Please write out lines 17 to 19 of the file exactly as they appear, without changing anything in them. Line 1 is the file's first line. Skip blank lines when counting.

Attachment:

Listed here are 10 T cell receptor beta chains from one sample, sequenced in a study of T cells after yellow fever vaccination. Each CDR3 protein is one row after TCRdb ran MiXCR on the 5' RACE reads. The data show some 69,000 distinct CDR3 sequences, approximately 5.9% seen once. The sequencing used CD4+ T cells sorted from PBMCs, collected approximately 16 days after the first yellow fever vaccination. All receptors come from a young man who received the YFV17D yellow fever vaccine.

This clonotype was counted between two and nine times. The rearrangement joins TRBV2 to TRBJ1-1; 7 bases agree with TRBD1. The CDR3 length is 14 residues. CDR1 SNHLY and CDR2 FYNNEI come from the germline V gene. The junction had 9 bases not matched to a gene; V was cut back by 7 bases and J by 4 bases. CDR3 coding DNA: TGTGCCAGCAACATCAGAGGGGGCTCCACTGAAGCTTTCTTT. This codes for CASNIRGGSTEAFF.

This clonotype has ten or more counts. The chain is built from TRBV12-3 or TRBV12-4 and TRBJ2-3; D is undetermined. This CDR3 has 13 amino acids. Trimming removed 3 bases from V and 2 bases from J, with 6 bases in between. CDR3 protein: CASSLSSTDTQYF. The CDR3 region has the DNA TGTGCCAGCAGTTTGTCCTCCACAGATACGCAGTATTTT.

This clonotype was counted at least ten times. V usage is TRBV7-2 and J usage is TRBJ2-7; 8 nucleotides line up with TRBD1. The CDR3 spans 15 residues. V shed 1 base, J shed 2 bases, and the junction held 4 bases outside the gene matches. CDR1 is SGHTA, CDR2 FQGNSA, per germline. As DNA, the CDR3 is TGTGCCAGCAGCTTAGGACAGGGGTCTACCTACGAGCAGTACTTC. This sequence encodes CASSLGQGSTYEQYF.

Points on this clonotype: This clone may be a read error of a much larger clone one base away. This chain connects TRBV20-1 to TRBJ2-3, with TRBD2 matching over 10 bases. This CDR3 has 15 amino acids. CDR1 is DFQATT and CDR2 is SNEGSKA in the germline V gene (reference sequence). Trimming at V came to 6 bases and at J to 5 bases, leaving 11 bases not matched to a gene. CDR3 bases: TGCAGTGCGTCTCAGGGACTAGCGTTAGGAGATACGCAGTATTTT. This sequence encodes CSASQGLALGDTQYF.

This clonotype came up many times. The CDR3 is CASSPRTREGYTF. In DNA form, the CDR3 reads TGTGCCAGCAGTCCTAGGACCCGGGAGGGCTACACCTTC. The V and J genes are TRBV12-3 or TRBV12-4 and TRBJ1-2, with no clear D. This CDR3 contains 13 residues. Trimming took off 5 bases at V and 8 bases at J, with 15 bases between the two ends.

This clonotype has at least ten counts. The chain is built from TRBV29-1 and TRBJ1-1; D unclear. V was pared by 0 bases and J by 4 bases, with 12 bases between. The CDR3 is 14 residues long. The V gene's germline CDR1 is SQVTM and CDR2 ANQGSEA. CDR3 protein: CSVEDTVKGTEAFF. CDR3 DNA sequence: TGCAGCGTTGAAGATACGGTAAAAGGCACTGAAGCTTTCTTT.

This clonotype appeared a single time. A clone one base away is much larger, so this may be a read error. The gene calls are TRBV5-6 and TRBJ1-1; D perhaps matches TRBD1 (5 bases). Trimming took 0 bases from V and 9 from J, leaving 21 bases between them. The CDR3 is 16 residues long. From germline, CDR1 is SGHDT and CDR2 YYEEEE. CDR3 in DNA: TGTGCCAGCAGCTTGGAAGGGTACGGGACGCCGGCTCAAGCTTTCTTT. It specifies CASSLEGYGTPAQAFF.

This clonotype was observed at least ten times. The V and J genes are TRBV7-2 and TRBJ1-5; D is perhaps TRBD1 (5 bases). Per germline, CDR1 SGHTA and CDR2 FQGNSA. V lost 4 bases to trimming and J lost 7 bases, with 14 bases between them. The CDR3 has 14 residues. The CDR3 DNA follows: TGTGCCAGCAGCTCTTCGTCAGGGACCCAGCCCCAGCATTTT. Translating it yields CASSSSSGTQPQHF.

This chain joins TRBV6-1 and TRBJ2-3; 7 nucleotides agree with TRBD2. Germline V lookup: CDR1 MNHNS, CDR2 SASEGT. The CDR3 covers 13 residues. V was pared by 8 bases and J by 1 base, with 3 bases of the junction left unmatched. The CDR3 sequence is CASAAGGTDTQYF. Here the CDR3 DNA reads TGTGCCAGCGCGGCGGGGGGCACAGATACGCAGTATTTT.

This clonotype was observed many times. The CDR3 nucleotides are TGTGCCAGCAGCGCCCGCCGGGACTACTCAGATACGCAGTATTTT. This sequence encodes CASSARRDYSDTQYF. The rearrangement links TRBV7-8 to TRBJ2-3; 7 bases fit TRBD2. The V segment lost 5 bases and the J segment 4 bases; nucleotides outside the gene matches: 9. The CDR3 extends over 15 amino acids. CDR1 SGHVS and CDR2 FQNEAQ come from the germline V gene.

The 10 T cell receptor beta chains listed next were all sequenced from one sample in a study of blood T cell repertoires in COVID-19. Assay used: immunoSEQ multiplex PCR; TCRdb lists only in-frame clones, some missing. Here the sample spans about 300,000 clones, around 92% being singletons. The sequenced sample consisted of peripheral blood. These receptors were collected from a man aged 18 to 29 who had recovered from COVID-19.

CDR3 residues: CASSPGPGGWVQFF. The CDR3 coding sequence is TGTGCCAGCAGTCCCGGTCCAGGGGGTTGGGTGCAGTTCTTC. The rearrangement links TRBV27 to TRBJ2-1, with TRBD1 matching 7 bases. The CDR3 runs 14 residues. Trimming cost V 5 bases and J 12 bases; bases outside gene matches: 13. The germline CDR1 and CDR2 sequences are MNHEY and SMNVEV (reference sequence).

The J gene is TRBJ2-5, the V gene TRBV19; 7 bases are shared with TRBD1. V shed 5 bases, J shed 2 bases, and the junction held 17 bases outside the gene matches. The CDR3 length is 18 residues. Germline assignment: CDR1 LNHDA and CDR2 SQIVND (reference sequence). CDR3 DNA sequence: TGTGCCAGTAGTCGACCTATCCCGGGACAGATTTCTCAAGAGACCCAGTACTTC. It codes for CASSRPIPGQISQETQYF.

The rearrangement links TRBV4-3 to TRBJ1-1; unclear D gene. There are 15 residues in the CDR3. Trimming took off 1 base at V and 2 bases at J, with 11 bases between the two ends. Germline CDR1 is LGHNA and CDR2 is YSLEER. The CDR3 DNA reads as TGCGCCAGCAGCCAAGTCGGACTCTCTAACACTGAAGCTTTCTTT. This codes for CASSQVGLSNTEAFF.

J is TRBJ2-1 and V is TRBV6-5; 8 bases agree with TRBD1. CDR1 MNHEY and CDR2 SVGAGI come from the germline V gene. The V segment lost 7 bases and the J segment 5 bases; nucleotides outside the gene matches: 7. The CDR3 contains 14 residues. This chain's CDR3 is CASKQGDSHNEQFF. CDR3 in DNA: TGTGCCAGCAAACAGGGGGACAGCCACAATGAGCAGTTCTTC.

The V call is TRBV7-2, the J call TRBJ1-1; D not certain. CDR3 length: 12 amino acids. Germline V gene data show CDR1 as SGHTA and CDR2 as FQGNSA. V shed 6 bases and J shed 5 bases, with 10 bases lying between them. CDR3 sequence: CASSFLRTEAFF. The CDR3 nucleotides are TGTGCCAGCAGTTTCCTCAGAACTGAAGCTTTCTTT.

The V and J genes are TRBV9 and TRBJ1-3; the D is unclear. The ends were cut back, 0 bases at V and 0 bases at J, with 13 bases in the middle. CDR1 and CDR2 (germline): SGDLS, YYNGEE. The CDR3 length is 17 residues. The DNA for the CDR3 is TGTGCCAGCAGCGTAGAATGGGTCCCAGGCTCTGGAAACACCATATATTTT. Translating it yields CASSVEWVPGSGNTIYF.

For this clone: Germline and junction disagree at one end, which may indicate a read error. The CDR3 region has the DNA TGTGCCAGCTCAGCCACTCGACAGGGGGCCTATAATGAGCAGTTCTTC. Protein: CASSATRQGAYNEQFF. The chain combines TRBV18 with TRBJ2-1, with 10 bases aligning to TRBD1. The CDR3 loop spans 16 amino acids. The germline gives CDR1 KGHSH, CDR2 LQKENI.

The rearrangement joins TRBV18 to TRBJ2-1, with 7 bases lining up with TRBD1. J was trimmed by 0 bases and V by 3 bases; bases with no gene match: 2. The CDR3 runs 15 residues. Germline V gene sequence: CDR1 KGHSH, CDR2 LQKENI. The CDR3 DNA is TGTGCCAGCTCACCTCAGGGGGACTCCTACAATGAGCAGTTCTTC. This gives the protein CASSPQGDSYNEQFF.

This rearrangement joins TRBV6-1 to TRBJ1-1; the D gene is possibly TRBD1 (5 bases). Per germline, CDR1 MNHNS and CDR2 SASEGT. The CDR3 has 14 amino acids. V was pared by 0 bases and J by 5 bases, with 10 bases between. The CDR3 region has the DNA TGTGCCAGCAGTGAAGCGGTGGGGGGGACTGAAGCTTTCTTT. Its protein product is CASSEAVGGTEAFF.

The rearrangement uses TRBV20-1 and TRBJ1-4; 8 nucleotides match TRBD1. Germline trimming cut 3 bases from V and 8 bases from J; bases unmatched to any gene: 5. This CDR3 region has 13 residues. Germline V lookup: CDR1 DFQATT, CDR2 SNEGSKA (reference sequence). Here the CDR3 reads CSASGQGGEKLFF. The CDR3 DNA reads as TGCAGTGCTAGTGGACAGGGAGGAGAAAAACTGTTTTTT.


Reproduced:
The V call is TRBV7-2, the J call TRBJ1-1; D not certain. CDR3 length: 12 amino acids. Germline V gene data show CDR1 as SGHTA and CDR2 as FQGNSA. V shed 6 bases and J shed 5 bases, with 10 bases lying between them. CDR3 sequence: CASSFLRTEAFF. The CDR3 nucleotides are TGTGCCAGCAGTTTCCTCAGAACTGAAGCTTTCTTT.

The V and J genes are TRBV9 and TRBJ1-3; the D is unclear. The ends were cut back, 0 bases at V and 0 bases at J, with 13 bases in the middle. CDR1 and CDR2 (germline): SGDLS, YYNGEE. The CDR3 length is 17 residues. The DNA for the CDR3 is TGTGCCAGCAGCGTAGAATGGGTCCCAGGCTCTGGAAACACCATATATTTT. Translating it yields CASSVEWVPGSGNTIYF.

For this clone: Germline and junction disagree at one end, which may indicate a read error. The CDR3 region has the DNA TGTGCCAGCTCAGCCACTCGACAGGGGGCCTATAATGAGCAGTTCTTC. Protein: CASSATRQGAYNEQFF. The chain combines TRBV18 with TRBJ2-1, with 10 bases aligning to TRBD1. The CDR3 loop spans 16 amino acids. The germline gives CDR1 KGHSH, CDR2 LQKENI.